Obesity is an epidemic in the USA as 51% of American adults were classified as obese in 2017 to 2018, a number expected to continue to rise.1 Due to the well-documented comorbidities of obesity in the USA, it is known that BMI is linked to hip osteoarthritis (OA).2,3 Obesity is a modifiable risk factor that negatively impacts cartilage of the joints through mechanical and cellular mechanisms; poor biomechanics leads to incorrect loading of weight on the joints and alters the gait, while body fat and adipokine build-causes low-grade systemic inflammation in the joints.4 When arthritis about the hip is advanced and a patient has failed conservative measures, a total hip arthroplasty (THA) is the definitive treatment.5 It is shown that obese patients have significant functional improvement and pain relief following a THA, but peri- and postoperative data have shown higher complication rates in obese patients, and even higher in individuals classified as morbidly obese (MO).6-8 Additionally, a recent study has shown that the obesity prevalence among primary THA patients is significantly higher than the general USA population.9 Studies have begun to further break out obesity into the sub-population of MO patients undergoing THA to see if this group carries with it different outcomes.6 Considering the projected increased demand for THAs, and the projected increase in MO patients, understanding factors that can increase optimal outcomes for these patients are critical.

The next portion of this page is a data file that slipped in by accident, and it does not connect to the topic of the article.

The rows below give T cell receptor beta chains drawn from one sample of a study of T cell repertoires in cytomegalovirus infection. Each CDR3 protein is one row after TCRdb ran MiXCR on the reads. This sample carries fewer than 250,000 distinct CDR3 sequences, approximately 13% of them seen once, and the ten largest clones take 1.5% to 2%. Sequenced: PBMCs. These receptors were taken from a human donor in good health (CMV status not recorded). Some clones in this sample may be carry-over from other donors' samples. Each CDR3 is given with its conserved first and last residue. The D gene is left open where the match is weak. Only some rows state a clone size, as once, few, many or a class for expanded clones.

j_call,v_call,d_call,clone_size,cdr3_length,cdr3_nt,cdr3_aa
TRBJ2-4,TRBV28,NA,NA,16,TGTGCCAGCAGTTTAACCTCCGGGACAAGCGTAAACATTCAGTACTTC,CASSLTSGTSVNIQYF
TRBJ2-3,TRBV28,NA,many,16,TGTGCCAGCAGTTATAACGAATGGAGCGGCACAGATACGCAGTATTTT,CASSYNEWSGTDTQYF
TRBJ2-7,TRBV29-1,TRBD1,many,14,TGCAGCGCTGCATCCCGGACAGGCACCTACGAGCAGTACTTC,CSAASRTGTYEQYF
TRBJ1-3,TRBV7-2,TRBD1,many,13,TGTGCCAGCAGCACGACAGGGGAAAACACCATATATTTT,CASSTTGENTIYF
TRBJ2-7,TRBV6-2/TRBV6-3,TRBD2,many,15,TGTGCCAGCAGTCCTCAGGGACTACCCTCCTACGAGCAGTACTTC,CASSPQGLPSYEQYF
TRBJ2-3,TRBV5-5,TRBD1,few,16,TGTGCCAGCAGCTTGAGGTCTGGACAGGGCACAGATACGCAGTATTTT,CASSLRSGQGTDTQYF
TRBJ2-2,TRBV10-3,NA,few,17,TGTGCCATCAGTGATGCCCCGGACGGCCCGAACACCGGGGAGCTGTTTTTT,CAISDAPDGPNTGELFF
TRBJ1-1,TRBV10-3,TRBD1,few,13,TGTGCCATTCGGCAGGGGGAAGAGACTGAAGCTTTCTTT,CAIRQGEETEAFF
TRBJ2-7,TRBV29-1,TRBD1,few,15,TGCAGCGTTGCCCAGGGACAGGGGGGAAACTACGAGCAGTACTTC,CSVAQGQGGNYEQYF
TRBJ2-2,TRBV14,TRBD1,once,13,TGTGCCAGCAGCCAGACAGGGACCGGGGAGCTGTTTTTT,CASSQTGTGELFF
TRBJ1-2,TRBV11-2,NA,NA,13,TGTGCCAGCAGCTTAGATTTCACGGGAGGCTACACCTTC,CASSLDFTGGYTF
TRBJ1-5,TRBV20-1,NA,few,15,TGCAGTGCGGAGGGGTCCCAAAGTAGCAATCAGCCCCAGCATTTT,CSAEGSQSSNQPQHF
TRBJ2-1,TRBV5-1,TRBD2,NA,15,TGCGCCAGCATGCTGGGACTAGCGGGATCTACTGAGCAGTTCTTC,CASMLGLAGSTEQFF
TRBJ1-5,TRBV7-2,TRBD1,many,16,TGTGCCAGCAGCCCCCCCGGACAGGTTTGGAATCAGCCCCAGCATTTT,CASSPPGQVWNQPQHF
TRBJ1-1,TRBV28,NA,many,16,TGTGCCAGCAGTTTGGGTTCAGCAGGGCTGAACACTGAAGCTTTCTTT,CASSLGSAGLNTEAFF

Previous research on the implications of obesity on THA has been conducted using traditional and contemporary THA approaches, including the direct anterior (DA) approach and posterior approach.10-12 The anterior-based muscle-sparing (ABMS) approach is a lesser-known comprehensive approach that was described by Rottinger et al in 2004,13 using the interval between the tensor fasciae latae (TFL) posteriorly and the gluteus medius (GM) muscle anteriorly.13-15 This approach is a safe and effective approach that is muscle-sparing and can be performed in the supine or lateral position.16 Variations have been seen in the arthroplasty literature as early as 1965, and has most recently been cited as the ABLE™ (Smith & Nephew, USA) approach.16 To date, there are no studies that evaluate outcomes of obesity using the ABMS approach. This study aims to evaluate the peri- and postoperative outcomes of healthy weight (HW) and MO patients undergoing primary THA, stratified by BMI using the ABMS approach.